Education for Young People
Old Newspaper Recycling Class (Germany)
Since 2008, Epson Deutschland GmbH (EDG) has cooperated with Deutsche Umwelt-Aktion, a group that undertakes environmental education in primary and secondary schools, to offer classes on environmental protection for elementary school children in schools in Meerbusch, where EDG is located.
In the lesson in February 2017 based on the concept of 'something new from something old,' the children dissolved old newspapers and recycled them into cards to send to their friends.
The children asked many questions like, "How is paper made?", "What happens to household waste paper?", and "How can we save paper?" The instructors from Deutsche Umwelt-Aktion noted that actually recycling something makes it easier for children to understand the concept, and gives them an opportunity to think about it for themselves.
Epson International Scholarship Foundation Students Visit the Shiojiri Plant (Japan)
Epson’s foundations aim to promote education, academic research, and culture, and to contribute to the development of local communities.
In August 2016, 13 international students from Asian countries on scholarships from the Epson International Scholarship Foundation visited Epson’s Shiojiri Plant in Shiojiri, Nagano in Japan , where the company develops its watches. They watched a DVD about the history of the transformation of watches and heard an overview of the company’s business. They then toured the plant and the history museum. The students showed a great interest in the work of the plant and the finished luxury wristwatches. In the question and answer session, the students showed a strong interest in watches by asking many questions about Epson’s technology and business, and future product development.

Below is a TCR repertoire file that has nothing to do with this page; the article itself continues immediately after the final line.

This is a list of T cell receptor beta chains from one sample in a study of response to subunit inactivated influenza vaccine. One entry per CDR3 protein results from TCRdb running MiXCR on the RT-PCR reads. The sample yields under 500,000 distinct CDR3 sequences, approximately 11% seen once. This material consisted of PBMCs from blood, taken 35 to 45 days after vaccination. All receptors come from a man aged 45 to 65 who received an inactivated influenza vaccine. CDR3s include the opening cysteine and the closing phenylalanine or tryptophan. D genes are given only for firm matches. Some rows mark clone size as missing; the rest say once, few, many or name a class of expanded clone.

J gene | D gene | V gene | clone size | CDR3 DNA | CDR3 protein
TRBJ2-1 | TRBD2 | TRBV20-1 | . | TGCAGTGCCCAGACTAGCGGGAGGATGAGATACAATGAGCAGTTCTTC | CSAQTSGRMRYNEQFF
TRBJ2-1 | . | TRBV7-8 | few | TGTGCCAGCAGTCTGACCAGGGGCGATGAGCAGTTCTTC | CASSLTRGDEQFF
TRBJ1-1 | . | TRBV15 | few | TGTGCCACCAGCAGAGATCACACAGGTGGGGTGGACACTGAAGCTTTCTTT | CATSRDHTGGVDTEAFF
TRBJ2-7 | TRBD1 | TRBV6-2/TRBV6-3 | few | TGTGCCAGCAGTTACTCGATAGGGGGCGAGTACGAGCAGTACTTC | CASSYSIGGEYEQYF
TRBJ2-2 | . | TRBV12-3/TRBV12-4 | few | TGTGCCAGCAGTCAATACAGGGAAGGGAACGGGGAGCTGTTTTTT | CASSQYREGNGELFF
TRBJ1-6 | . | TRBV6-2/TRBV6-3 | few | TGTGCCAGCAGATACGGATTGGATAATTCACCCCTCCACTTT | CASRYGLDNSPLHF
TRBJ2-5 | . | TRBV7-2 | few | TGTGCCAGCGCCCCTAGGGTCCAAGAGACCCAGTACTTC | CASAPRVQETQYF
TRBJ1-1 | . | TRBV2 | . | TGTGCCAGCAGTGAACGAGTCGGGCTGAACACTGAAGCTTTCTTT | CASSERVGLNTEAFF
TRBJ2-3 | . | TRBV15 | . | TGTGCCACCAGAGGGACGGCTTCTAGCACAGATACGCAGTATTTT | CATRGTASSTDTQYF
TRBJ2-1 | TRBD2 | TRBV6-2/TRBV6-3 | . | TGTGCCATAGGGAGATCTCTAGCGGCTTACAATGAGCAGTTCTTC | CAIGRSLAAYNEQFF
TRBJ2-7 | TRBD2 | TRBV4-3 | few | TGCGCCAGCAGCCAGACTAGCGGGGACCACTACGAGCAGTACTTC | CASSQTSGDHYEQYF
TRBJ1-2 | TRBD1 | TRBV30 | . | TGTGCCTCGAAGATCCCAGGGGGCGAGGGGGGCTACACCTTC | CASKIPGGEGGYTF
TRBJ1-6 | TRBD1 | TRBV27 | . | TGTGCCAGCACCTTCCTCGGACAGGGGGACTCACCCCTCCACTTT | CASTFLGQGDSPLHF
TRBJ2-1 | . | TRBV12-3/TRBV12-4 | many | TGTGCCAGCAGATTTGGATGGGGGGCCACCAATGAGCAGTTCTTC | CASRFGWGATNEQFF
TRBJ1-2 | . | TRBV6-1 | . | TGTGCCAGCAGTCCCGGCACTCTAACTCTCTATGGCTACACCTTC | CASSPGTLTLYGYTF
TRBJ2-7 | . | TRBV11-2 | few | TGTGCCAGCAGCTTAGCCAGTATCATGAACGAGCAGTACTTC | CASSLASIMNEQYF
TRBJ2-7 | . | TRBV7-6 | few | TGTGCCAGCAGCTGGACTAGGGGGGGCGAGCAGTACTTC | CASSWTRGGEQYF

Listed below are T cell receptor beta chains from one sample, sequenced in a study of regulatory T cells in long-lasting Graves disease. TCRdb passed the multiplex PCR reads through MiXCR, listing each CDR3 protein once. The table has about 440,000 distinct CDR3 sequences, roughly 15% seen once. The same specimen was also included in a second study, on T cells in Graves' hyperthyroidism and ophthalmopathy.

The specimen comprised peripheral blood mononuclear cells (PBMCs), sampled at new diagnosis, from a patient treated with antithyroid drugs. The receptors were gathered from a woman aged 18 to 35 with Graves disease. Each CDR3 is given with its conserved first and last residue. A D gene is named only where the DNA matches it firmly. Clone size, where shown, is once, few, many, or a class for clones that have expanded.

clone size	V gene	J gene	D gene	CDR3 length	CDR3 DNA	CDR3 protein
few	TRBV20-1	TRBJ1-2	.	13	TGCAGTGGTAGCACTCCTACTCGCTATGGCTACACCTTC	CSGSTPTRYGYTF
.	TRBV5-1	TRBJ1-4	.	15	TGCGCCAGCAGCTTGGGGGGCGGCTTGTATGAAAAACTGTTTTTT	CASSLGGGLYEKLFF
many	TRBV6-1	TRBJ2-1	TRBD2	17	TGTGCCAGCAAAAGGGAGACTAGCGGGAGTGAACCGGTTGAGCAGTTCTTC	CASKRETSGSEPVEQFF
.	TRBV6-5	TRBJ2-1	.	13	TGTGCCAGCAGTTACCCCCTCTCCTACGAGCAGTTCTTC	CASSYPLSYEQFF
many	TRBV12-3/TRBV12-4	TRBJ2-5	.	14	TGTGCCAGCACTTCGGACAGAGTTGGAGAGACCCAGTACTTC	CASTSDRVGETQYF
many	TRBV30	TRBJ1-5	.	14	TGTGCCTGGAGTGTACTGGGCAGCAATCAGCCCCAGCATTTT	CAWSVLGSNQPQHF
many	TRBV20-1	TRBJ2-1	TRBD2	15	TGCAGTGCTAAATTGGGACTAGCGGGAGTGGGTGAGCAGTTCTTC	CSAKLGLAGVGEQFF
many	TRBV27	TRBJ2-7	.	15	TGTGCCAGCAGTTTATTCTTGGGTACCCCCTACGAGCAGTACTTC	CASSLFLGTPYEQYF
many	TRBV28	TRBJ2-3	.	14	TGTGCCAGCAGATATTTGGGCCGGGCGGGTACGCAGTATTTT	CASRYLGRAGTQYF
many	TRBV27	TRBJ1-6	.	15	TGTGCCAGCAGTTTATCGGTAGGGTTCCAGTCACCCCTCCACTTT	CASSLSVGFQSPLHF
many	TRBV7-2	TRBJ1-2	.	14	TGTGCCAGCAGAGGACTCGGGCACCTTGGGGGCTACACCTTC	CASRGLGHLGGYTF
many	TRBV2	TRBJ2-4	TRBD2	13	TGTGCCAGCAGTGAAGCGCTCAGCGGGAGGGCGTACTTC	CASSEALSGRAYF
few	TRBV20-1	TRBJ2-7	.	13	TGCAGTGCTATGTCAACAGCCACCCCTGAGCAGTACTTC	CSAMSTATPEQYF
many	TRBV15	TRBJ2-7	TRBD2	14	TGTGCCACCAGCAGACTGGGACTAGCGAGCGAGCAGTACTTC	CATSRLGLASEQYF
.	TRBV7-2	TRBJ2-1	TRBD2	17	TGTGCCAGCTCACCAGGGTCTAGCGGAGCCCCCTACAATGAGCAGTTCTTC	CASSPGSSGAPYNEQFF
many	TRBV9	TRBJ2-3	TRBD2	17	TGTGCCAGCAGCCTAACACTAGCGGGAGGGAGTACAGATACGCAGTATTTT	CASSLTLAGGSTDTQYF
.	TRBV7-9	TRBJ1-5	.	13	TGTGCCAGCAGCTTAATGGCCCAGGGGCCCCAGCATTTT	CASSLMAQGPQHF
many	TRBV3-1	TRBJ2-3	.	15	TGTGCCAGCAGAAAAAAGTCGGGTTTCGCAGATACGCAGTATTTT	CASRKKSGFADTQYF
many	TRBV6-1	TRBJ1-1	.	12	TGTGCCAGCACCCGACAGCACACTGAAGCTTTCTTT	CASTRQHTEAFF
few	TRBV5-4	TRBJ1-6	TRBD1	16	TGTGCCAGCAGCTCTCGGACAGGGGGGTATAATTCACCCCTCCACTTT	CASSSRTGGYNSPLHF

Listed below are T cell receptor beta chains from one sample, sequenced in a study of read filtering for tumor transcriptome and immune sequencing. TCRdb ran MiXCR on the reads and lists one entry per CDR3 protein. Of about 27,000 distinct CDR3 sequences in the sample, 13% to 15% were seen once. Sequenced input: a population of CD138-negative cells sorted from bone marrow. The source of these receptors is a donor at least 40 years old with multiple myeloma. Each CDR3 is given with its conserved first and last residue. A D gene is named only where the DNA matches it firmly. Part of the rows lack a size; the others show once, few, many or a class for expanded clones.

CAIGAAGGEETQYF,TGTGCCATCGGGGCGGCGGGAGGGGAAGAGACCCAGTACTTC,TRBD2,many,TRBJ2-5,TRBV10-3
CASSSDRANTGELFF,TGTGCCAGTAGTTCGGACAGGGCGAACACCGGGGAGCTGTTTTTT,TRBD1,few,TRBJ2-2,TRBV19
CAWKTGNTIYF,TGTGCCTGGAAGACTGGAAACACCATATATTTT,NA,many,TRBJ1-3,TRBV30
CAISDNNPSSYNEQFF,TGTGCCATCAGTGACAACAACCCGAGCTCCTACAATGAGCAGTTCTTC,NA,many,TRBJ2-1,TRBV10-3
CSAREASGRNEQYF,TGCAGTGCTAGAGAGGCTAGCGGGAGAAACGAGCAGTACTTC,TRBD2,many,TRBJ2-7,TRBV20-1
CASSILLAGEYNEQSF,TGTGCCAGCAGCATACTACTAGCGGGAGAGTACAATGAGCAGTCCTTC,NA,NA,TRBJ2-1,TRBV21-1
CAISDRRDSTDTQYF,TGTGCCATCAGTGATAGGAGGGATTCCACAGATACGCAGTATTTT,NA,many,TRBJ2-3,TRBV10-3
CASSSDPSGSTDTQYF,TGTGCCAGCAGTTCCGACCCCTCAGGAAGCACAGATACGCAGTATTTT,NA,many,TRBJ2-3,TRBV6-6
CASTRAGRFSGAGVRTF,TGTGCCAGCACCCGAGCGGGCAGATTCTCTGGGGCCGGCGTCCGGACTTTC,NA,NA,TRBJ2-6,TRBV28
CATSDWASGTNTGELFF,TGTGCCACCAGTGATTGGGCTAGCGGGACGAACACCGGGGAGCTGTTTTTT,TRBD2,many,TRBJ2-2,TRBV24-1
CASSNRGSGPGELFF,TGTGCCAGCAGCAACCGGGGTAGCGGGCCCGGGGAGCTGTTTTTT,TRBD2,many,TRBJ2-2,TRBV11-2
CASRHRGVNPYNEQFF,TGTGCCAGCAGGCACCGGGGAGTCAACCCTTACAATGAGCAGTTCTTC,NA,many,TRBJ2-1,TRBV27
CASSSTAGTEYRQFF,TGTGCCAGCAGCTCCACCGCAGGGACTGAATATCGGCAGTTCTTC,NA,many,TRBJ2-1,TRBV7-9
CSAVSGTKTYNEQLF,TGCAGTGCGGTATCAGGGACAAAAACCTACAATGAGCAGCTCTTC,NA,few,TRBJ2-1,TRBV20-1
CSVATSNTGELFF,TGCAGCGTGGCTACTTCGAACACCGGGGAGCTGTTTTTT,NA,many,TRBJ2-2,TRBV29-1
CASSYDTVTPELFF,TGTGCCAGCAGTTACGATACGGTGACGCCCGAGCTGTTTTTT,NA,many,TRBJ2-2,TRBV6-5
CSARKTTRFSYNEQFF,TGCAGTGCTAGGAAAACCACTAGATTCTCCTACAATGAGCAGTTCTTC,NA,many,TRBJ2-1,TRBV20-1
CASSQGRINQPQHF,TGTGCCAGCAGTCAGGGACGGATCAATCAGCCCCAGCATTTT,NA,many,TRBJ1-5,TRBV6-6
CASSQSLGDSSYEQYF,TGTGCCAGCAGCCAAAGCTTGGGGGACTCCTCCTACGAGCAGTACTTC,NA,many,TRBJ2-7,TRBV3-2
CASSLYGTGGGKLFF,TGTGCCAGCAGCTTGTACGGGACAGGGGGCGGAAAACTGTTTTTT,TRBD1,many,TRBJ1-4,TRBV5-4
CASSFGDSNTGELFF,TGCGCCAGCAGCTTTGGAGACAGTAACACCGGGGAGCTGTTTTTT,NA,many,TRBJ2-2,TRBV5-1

Epson Information Science Vocational School (Japan)
Our society is increasingly built around information. To meet the needs of changing times, we established the Epson Information Science Vocational School in 1989. Its purpose is to develop technical personnel who are trusted by the community and can make wide-ranging contributions to society. As of March 2017, more than 2,500 persons have graduated from the college.
Most of the instructors are businesspeople or technical experts who have worked on the front lines of business. Even some of our own employees go out to the school to teach students. Classes are designed to ensure that students acquire technical skills they can put to practical use on the job. As a result of the school's efforts, we have made informal employment offers to 95% or more of each graduating class in the 28 years since it opened. The school continues to turn out a large number of persons who go to work in information technology, mechanics, electricity and electronics, and accounting.